The Bangladesh 2018 election offers a good opportunity to both India and Bangladesh to end an arrangement that is unhealthy and mutually predatory and make a new beginning, working together towards lasting peace, security and prosperity of their people.
Context: The world’s first e-waste micro factory for converting waste into quality finished products started recently in Sydney, Australia, heralding a new era in waste recycling.
- E-waste micro factory can recycle waste plastics and make all kinds of innovative products.
- Micro factory is economically viable because it reduces the need for transport, and uses locally available waste material.
- Materials such as waste plastics, waste glass, waste furniture and waste textiles are being recycled here.
- For example, waste textile is used to make building panels, acoustic panels to help reduce noise pollution. Instead of painting, acoustic panels are put on the wall, for silent zone.
Opportunity for Micro factory
China being a major importer of waste has restricted imports of waste on environmental concerns. Since China has imposed this restriction, many countries now cannot send their waste to China and must think about solutions in their own backward to recycle that waste. Micro factory is the solution.
In India data can be collected and micro factory can be customized to process locally available waste. It can have a huge impact on our environment and change lives in India as well.
Context: Golfer Jyoti Randhawa was arrested on charges of poaching and sent to jail. Since June 2018, over 90 people have been arrested in Dudhwa for wildlife offences, including poaching and illegal felling
How technology helped?
- As a result of months of surveillance and strategy, and support of a GPS-enabled app called M-Stripe it is becoming possible to nab poachers.
- Efforts are being made to make forest officials more accountable through technology.
- Equipping personnel with a mobile app, M-Stripe, used for surveillance and patrolling of tiger-populated areas has led to better enforcement of law.
What is M-stripe?
- The Indian Government launched M-STrIPES, a software-based monitoring system at tiger reserves across the country.
- M-Stripe is used for surveillance and patrolling of tiger-populated areas.
- It is built by the National Tiger Conservation Authority and the Wildlife Institute of India, the app has brought about a big change in patrolling.
- The GPS-enabled M-Stripe, which stands for Monitoring System for Tigers-Intensive Protection and Ecological Status, allows patrol teams to keep a better tab on suspicious activity while also mapping their own patrolling, location, routes and timings for better accountability.
- Accordingly forest guards in tiger reserves would be equipped with personal digital assistants (PDAs) and Geographical Positioning System (GPS) devices to capture data relating to tiger sightings, wild life crime, deaths and ecological monitors among others while patrolling. The software system would map the patrol routes of the forest guards and monitor distribution of different animal species among others.
D. GS4 Related
Nothing here for today!!!
1. Mind the gap
- By November 2018, the Centre’s fiscal deficit has already overshot the full year’s budget estimate by as much as ₹92,349 crore with still four months to go.
- Even last year India missed its fiscal deficit target— the deficit in the revised estimates for 2017-18 was 3.5% of GDP, compared to the target of 3.2%.
- The concern is that repeated missing of fiscal targets might hurt the economy.
- The failure to meet the target has been due to several factors such as low GST collections, spike in oil prices and pressure to spend more due to upcoming elections.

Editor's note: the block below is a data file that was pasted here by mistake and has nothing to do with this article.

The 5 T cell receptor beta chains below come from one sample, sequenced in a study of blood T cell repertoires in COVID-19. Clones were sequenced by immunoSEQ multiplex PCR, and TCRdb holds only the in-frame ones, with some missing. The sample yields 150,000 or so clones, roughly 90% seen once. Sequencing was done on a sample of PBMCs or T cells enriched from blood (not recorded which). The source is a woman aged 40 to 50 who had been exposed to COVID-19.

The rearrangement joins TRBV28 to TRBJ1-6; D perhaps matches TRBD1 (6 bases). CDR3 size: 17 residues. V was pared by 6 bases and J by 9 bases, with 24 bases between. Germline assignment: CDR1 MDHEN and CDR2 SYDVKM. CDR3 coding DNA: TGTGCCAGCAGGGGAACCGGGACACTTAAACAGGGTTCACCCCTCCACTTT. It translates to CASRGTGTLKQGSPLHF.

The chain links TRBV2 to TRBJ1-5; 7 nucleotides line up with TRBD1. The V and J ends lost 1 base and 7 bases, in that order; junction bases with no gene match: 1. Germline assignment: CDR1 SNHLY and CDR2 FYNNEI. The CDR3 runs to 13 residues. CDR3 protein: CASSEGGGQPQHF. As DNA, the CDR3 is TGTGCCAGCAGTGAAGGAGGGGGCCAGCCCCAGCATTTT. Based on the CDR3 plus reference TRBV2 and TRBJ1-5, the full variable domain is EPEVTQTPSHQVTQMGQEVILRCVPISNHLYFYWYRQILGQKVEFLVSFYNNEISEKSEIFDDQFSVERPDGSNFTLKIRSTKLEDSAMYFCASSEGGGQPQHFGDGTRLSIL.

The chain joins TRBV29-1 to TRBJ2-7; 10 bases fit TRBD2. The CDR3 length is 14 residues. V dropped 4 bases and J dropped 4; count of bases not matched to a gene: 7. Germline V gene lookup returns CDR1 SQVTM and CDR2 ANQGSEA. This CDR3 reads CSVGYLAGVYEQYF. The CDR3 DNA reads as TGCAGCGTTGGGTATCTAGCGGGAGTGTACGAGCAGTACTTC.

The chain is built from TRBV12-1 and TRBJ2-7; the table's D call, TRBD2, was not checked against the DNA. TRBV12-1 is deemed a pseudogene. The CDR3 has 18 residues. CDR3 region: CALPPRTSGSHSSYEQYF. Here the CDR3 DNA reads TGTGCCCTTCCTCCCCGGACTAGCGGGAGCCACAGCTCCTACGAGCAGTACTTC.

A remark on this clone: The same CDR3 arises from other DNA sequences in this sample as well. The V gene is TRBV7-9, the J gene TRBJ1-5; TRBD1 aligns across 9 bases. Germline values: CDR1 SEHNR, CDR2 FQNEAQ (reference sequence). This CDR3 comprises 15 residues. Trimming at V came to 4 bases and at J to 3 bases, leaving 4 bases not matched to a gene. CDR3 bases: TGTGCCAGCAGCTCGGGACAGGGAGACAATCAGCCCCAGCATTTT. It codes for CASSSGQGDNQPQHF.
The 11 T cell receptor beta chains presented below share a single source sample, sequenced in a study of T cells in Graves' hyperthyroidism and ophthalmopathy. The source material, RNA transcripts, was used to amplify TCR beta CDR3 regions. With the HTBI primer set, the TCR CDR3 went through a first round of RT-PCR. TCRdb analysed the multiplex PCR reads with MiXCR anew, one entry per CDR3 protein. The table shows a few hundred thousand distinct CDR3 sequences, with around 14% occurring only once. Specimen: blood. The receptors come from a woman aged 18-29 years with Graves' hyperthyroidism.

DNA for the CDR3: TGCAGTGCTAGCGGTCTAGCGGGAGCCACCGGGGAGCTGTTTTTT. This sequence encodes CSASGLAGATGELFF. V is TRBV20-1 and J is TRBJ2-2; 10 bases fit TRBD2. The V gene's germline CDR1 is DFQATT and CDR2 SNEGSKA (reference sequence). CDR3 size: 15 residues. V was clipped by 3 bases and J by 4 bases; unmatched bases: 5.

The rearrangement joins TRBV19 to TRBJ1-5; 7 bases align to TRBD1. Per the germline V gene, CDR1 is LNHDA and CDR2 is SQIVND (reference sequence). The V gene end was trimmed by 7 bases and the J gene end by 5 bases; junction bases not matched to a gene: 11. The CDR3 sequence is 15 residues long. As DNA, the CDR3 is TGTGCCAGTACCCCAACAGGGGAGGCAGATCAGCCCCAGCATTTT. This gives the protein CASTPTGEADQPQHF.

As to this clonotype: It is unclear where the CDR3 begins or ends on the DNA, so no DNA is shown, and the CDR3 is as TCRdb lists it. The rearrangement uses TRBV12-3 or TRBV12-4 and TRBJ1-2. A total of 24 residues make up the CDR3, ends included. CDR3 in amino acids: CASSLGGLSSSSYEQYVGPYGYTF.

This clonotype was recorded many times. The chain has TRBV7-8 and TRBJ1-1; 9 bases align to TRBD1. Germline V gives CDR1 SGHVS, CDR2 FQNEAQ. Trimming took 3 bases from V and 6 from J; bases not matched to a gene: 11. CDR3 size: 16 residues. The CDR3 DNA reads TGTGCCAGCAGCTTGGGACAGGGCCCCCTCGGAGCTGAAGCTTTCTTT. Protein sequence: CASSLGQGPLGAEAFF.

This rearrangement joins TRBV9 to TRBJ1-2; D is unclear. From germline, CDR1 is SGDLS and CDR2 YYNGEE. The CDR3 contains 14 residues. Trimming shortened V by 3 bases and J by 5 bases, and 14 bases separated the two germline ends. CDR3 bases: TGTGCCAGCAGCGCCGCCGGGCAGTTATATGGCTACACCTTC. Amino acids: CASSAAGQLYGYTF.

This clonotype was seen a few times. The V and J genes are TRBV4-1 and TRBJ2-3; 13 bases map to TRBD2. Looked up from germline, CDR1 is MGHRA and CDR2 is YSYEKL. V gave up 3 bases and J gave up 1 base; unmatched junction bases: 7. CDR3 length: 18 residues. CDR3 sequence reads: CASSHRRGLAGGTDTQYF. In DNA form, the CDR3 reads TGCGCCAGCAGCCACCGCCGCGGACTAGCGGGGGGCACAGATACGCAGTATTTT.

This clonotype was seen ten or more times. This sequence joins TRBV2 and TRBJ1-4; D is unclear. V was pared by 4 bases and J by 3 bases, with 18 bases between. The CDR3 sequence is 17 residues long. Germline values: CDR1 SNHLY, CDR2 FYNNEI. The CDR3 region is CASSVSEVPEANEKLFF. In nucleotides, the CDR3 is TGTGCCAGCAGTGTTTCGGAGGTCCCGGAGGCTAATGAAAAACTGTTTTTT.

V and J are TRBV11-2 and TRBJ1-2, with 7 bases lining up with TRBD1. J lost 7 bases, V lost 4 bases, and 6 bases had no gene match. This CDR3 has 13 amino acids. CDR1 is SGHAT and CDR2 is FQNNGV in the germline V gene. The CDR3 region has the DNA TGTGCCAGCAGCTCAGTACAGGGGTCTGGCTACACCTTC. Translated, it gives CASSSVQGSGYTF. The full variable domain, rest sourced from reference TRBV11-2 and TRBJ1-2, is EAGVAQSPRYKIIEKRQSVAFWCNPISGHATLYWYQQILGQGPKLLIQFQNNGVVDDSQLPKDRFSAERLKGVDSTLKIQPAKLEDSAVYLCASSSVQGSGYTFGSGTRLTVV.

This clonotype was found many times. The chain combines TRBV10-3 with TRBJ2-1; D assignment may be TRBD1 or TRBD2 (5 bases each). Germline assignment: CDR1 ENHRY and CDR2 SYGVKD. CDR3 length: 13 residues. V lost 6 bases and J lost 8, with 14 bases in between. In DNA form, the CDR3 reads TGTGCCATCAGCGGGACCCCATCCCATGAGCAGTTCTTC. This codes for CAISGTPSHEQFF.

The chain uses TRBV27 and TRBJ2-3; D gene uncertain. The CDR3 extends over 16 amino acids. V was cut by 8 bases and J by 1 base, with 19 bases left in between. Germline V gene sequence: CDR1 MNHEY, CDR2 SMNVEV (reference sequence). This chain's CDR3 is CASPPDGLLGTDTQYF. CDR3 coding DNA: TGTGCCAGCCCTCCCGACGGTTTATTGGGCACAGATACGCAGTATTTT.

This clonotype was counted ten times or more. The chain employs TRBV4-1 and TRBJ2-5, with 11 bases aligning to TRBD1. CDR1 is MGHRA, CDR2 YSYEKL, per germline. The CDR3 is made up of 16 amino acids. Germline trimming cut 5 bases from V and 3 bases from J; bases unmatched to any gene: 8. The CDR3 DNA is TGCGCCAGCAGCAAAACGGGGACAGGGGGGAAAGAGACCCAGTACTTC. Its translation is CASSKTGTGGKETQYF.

Fiscal Responsibility and Budget Management Act, 2003
- The Fiscal Responsibility and Budget Management Act, 2003(FRBMA) is an Act of the Parliament of India to institutionalize financial discipline, reduce India’s fiscal deficit, improve macroeconomic management and the overall management of the public funds by moving towards a balanced budget and strengthen fiscal prudence.
- The main purpose was to eliminate revenue deficit of the country (building revenue surplus thereafter) and bring down the fiscal deficit to a manageable 3% of the GDP by March 2008. However, due to the 2007 international financial crisis, the deadlines for the implementation of the targets in the act was initially postponed and subsequently suspended in 2009.
- In 2011, given the process of ongoing recovery, Economic Advisory Council publicly advised the Government of India to reconsider reinstating the provisions of the FRBMA.
- In 2016, the government constituted the N K Singh committee to review the FRBM Act. The government believed the targets were too rigid. The committee recommended that the government should target a fiscal deficit of 3 per cent of the GDP in years up to March 31, 2020 cut it to 2.8 per cent in 2020-21 and to 2.5 per cent by 2023.
In Budget 2017, Finance Minister Arun Jaitley deferred the fiscal deficit target of 3% of the GDP and chose a target of 3.2%, citing the NK Singh committee report.
The Deficit Challenge
- While total expenditure growth has remained below the budget projection, worryingly growth inducing capital expenditure is set on an underwhelming trajectory. The 4% increase over the eight month period is less than half the 9.9% growth the Centre had budgeted for the year.
- However, the trends in revenue have given a cause for concern. The April-November revenue receipts and net tax revenue growth numbers are far from reassuring.
- If there is a silver lining on the revenue front, it is the increase seen in non-tax revenue, which has put the government comfortably on track to meet the budget estimate for a 3.9% increase.
- Still, nontax revenue is budgeted to account for just over a seventh of total revenue and it is hard to see it helping bridge anything more than the smallest of shortfalls in tax receipts.
- There is another factor to contend with in sizing up the fiscal calculus this year. With the general election only a few months away, the government needs to avoid the temptation to open the spigot with an eye on the political benefits that it may see accruing.
- Some of the expenditure plans it has committed to recently have either been factored in or will at most impact the margins — be it public sector bank recapitalisation or an increase in the quantum of incentives for the export of onions to reverse the slide in prices.
- But the bigger challenge remains in finding ways to rustle up the requisite revenue to keep the deficit from slipping for a second year running.
- The seven public sector enterprises that have been cleared by the Cabinet for share sales as part of the disinvestment programme are, at best, only likely to partly help meet the budgeted non-debt capital receipts target of ₹92,199 crore.
- As the Reserve Bank never tires of cautioning, the onus is on the government to avoid further fiscal slippage as it could hurt the economy by crowding out vital private investment. This at a time when it has just been showing signs of a revival.